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Design of Functionalized Cellulosic Honeycomb Films: Site-Specific Biomolecule Modification via “Click Chemistry”

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journal contribution
posted on 13.02.2012, 00:00 by William Z. Xu, Xinyue Zhang, John F. Kadla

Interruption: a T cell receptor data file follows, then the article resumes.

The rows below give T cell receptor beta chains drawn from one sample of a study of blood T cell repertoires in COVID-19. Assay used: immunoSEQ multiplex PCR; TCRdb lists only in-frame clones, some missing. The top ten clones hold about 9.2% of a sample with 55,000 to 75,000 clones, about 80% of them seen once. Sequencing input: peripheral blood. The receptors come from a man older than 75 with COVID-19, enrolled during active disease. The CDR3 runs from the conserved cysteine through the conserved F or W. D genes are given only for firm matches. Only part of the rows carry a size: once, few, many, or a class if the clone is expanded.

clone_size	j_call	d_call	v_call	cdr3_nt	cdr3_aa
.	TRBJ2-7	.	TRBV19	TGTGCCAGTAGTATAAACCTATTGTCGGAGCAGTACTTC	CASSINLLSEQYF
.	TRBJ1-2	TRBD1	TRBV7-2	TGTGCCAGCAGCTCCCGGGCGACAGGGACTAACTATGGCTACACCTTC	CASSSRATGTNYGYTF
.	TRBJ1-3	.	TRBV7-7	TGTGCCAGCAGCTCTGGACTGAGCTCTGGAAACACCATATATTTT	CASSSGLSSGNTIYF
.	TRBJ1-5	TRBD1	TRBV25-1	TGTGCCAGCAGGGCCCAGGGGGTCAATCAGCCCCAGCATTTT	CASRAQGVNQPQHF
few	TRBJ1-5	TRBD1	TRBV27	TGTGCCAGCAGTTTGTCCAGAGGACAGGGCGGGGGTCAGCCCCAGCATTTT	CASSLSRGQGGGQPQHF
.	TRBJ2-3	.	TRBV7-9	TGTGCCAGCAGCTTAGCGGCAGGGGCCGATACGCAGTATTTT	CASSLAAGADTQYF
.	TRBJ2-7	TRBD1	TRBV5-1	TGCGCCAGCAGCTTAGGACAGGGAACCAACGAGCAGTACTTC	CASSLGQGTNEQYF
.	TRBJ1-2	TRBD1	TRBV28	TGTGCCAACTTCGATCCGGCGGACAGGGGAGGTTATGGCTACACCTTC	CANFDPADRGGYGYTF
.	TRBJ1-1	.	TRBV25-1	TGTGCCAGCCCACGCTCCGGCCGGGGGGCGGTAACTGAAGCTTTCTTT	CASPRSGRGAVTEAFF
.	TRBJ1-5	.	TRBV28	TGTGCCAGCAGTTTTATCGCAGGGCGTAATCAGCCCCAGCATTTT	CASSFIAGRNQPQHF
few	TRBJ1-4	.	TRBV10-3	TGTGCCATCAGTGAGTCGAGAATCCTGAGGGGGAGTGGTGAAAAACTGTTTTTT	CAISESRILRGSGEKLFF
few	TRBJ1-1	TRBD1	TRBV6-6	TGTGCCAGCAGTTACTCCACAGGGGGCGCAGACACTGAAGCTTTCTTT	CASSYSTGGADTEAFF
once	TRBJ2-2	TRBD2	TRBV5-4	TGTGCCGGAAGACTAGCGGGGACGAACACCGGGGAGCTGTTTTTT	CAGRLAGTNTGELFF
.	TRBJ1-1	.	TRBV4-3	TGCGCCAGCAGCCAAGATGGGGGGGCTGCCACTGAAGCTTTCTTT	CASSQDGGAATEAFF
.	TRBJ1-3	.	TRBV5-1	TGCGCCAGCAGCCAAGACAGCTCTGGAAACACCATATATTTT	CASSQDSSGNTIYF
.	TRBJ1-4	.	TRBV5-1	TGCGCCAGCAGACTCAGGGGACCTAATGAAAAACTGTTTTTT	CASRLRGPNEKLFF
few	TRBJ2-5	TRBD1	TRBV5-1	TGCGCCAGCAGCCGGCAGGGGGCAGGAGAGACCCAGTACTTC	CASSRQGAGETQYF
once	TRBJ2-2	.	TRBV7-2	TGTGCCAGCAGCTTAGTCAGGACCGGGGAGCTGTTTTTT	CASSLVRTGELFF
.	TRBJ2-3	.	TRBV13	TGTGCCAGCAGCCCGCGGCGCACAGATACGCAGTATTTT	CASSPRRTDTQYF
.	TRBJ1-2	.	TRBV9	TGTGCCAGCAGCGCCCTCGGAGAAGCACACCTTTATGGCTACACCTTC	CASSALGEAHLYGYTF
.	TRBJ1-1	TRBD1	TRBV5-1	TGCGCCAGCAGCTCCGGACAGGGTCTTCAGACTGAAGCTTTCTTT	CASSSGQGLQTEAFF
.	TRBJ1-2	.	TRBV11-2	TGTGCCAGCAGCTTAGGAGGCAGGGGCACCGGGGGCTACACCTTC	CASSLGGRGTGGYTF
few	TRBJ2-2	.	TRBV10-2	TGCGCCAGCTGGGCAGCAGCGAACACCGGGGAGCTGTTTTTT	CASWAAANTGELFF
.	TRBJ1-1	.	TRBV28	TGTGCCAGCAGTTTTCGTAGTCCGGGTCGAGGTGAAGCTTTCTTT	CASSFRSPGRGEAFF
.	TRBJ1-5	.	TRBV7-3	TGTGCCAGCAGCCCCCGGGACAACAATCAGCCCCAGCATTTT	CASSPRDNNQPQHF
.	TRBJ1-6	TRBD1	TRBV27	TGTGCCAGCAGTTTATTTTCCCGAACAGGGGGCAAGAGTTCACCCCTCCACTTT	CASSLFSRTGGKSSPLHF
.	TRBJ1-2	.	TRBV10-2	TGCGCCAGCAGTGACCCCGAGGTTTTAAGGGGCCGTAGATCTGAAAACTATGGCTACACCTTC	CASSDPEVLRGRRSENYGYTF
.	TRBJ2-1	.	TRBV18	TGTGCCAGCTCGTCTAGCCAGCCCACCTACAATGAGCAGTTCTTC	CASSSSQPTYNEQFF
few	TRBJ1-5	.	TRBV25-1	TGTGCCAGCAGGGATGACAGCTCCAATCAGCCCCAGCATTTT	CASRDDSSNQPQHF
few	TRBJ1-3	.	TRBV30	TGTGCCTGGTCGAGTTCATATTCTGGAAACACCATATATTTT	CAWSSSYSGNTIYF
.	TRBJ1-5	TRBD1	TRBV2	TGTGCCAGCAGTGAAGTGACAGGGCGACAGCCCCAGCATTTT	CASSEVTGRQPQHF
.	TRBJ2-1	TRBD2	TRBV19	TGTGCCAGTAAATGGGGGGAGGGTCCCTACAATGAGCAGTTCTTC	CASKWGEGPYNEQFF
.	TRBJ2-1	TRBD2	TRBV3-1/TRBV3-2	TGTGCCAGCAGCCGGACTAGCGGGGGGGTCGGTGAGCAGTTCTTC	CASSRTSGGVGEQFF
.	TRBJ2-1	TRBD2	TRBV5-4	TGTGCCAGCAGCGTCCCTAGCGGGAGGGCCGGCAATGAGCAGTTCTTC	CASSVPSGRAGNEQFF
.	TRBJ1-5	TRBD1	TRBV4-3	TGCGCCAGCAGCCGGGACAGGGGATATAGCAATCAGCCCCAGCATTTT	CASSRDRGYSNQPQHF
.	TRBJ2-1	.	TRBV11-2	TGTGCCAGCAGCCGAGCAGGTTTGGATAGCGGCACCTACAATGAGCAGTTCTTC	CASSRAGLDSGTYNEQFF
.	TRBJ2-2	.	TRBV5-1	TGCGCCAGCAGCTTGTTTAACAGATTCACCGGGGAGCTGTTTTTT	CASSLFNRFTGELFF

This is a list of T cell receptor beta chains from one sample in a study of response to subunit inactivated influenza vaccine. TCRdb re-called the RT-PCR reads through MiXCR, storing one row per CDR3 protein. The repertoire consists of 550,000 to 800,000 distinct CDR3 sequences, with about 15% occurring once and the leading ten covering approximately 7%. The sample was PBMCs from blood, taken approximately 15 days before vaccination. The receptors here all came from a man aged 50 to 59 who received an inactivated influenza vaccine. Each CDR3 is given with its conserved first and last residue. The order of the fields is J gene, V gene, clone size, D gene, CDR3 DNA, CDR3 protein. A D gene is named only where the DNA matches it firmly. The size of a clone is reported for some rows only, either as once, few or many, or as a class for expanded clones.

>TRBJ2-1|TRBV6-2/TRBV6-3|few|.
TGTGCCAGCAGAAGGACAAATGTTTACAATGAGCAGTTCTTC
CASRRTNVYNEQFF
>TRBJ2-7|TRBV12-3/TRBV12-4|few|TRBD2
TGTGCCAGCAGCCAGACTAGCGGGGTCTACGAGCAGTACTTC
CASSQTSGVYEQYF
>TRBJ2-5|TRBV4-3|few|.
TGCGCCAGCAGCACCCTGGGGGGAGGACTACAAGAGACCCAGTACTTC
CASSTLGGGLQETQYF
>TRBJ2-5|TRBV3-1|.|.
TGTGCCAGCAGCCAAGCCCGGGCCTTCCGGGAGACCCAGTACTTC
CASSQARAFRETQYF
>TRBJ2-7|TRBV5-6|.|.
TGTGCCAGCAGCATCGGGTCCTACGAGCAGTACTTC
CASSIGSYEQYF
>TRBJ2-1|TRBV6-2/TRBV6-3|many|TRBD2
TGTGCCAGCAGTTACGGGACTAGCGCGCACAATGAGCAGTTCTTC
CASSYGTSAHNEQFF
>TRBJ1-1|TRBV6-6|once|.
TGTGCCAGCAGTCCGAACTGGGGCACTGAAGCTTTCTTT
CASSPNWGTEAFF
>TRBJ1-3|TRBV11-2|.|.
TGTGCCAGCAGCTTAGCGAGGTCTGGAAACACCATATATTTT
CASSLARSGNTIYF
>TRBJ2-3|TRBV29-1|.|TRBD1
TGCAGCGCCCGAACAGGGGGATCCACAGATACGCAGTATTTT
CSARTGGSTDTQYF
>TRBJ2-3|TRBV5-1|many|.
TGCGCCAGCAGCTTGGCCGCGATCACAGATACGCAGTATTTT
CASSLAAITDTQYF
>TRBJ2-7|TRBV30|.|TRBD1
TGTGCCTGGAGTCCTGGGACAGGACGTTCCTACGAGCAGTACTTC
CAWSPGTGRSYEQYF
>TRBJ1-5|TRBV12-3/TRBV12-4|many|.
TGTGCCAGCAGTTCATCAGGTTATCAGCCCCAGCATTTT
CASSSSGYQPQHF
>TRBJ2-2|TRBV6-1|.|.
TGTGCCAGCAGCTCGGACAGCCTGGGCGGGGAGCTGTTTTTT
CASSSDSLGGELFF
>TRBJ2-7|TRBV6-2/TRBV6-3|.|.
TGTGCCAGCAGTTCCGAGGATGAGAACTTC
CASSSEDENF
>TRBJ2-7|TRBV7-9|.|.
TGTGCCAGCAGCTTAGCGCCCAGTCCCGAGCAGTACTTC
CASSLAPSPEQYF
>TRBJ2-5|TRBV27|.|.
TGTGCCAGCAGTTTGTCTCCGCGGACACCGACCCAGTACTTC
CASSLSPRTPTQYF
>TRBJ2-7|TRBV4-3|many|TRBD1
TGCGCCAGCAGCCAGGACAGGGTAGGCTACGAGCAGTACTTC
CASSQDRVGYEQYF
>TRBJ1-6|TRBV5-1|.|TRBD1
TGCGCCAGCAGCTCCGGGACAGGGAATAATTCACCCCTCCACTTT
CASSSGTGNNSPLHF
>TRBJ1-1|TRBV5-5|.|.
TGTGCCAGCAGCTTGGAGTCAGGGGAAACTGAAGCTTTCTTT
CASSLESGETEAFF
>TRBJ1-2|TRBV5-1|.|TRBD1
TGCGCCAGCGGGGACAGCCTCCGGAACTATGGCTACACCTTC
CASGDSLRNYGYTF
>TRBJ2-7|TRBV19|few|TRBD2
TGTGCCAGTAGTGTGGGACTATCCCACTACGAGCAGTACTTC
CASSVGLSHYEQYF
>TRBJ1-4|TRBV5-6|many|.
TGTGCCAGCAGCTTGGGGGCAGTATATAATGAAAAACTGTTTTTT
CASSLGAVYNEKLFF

Value-added materials from naturally abundant polymers such as cellulose are of significant importance. In particular, cellulosic open-framework structures with controlled chemical functionality of the internal surface have great potential in many biosensor applications. Although various cellulose derivatives can form porous honeycomb structured materials, solubility issues and problems with film formation exist. To address this, we have generated robust cellulosic open-framework structures that can be post-functionalized through site-specific modification. Regioselectively modified amphiphilic cellulose azides, 3-O-azidopropoxypoly­(ethylene glycol)-2,6-di-O-thexyldimethylsilyl cellulosics, were synthesized, and honeycomb-patterned films were readily produced by the simple breath figures method. Changing the degree of polymerization (DP) of the pendent ethylene glycol (EGDP) groups from 22 to 4 increased the corresponding honeycomb film pore diameters from ∼1.2 to ∼2.6 μm, enabling the potential tuning of pore size. Moreover, these novel azido-functionalized honeycomb films were easily functionalized using Cu­(I)-catalyzed alkyne–azide [2 + 3] cycloaddition reaction; biotin was “clicked” onto the azide functionalized cellulosic honeycomb films without any effect to the film structure. These results indicate this system may serve as a platform for the design and development of biosensors.